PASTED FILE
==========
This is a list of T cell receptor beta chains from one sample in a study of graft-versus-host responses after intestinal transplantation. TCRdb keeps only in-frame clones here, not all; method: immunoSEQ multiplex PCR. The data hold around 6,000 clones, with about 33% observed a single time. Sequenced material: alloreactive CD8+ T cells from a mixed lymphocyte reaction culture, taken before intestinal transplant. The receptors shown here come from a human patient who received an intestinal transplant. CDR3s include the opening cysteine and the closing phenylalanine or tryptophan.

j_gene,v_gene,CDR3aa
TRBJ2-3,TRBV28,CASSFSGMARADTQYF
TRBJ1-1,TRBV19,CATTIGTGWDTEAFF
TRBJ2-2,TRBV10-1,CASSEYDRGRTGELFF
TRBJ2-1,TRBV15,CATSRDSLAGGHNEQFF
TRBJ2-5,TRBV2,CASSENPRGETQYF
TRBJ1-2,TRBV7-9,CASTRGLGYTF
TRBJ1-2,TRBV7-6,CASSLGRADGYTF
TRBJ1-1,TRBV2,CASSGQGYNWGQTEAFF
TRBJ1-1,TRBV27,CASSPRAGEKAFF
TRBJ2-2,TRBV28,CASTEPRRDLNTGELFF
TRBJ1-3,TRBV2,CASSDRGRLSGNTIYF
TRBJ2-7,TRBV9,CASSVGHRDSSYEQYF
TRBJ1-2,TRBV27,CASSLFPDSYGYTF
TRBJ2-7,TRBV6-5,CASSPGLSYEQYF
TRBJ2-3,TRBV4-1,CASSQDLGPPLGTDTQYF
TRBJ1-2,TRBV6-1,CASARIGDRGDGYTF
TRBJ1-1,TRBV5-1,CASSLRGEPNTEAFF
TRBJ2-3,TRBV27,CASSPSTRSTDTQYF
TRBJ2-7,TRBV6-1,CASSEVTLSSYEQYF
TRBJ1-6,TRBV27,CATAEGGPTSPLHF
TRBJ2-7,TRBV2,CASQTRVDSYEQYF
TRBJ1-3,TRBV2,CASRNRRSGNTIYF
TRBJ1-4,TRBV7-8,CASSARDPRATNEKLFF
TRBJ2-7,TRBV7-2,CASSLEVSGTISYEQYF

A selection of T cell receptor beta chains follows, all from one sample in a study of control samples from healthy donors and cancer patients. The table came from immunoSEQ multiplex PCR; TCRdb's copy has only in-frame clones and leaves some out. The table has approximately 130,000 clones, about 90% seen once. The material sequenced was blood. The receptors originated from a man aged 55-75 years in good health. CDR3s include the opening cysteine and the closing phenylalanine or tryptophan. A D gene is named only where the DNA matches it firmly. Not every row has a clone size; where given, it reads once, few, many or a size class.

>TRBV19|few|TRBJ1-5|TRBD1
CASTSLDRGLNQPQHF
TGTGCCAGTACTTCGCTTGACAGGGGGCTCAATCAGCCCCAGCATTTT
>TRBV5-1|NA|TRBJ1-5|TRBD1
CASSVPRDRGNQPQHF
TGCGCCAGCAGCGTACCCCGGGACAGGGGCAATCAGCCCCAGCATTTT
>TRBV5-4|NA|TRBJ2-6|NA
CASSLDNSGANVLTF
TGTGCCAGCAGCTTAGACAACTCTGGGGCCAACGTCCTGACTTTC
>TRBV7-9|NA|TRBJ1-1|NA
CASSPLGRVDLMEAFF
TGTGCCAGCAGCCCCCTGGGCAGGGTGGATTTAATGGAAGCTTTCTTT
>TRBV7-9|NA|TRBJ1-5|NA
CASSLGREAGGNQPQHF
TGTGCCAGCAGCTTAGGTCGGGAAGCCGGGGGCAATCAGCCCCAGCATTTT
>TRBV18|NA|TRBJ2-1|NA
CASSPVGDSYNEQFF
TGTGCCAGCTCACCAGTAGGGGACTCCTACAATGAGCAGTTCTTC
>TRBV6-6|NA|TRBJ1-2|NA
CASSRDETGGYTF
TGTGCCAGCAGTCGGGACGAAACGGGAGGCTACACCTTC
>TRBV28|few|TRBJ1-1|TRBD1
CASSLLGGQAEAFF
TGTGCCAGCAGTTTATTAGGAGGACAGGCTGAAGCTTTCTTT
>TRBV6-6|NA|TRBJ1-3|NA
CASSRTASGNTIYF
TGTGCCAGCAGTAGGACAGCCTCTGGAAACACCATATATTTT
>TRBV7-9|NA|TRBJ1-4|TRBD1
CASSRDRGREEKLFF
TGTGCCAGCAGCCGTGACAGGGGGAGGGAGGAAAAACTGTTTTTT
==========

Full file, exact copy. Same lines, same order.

This is a list of T cell receptor beta chains from one sample in a study of graft-versus-host responses after intestinal transplantation. TCRdb keeps only in-frame clones here, not all; method: immunoSEQ multiplex PCR. The data hold around 6,000 clones, with about 33% observed a single time. Sequenced material: alloreactive CD8+ T cells from a mixed lymphocyte reaction culture, taken before intestinal transplant. The receptors shown here come from a human patient who received an intestinal transplant. CDR3s include the opening cysteine and the closing phenylalanine or tryptophan.

j_gene,v_gene,CDR3aa
TRBJ2-3,TRBV28,CASSFSGMARADTQYF
TRBJ1-1,TRBV19,CATTIGTGWDTEAFF
TRBJ2-2,TRBV10-1,CASSEYDRGRTGELFF
TRBJ2-1,TRBV15,CATSRDSLAGGHNEQFF
TRBJ2-5,TRBV2,CASSENPRGETQYF
TRBJ1-2,TRBV7-9,CASTRGLGYTF
TRBJ1-2,TRBV7-6,CASSLGRADGYTF
TRBJ1-1,TRBV2,CASSGQGYNWGQTEAFF
TRBJ1-1,TRBV27,CASSPRAGEKAFF
TRBJ2-2,TRBV28,CASTEPRRDLNTGELFF
TRBJ1-3,TRBV2,CASSDRGRLSGNTIYF
TRBJ2-7,TRBV9,CASSVGHRDSSYEQYF
TRBJ1-2,TRBV27,CASSLFPDSYGYTF
TRBJ2-7,TRBV6-5,CASSPGLSYEQYF
TRBJ2-3,TRBV4-1,CASSQDLGPPLGTDTQYF
TRBJ1-2,TRBV6-1,CASARIGDRGDGYTF
TRBJ1-1,TRBV5-1,CASSLRGEPNTEAFF
TRBJ2-3,TRBV27,CASSPSTRSTDTQYF
TRBJ2-7,TRBV6-1,CASSEVTLSSYEQYF
TRBJ1-6,TRBV27,CATAEGGPTSPLHF
TRBJ2-7,TRBV2,CASQTRVDSYEQYF
TRBJ1-3,TRBV2,CASRNRRSGNTIYF
TRBJ1-4,TRBV7-8,CASSARDPRATNEKLFF
TRBJ2-7,TRBV7-2,CASSLEVSGTISYEQYF

A selection of T cell receptor beta chains follows, all from one sample in a study of control samples from healthy donors and cancer patients. The table came from immunoSEQ multiplex PCR; TCRdb's copy has only in-frame clones and leaves some out. The table has approximately 130,000 clones, about 90% seen once. The material sequenced was blood. The receptors originated from a man aged 55-75 years in good health. CDR3s include the opening cysteine and the closing phenylalanine or tryptophan. A D gene is named only where the DNA matches it firmly. Not every row has a clone size; where given, it reads once, few, many or a size class.

>TRBV19|few|TRBJ1-5|TRBD1
CASTSLDRGLNQPQHF
TGTGCCAGTACTTCGCTTGACAGGGGGCTCAATCAGCCCCAGCATTTT
>TRBV5-1|NA|TRBJ1-5|TRBD1
CASSVPRDRGNQPQHF
TGCGCCAGCAGCGTACCCCGGGACAGGGGCAATCAGCCCCAGCATTTT
>TRBV5-4|NA|TRBJ2-6|NA
CASSLDNSGANVLTF
TGTGCCAGCAGCTTAGACAACTCTGGGGCCAACGTCCTGACTTTC
>TRBV7-9|NA|TRBJ1-1|NA
CASSPLGRVDLMEAFF
TGTGCCAGCAGCCCCCTGGGCAGGGTGGATTTAATGGAAGCTTTCTTT
>TRBV7-9|NA|TRBJ1-5|NA
CASSLGREAGGNQPQHF
TGTGCCAGCAGCTTAGGTCGGGAAGCCGGGGGCAATCAGCCCCAGCATTTT
>TRBV18|NA|TRBJ2-1|NA
CASSPVGDSYNEQFF
TGTGCCAGCTCACCAGTAGGGGACTCCTACAATGAGCAGTTCTTC
>TRBV6-6|NA|TRBJ1-2|NA
CASSRDETGGYTF
TGTGCCAGCAGTCGGGACGAAACGGGAGGCTACACCTTC
>TRBV28|few|TRBJ1-1|TRBD1
CASSLLGGQAEAFF
TGTGCCAGCAGTTTATTAGGAGGACAGGCTGAAGCTTTCTTT
>TRBV6-6|NA|TRBJ1-3|NA
CASSRTASGNTIYF
TGTGCCAGCAGTAGGACAGCCTCTGGAAACACCATATATTTT
>TRBV7-9|NA|TRBJ1-4|TRBD1
CASSRDRGREEKLFF
TGTGCCAGCAGCCGTGACAGGGGGAGGGAGGAAAAACTGTTTTTT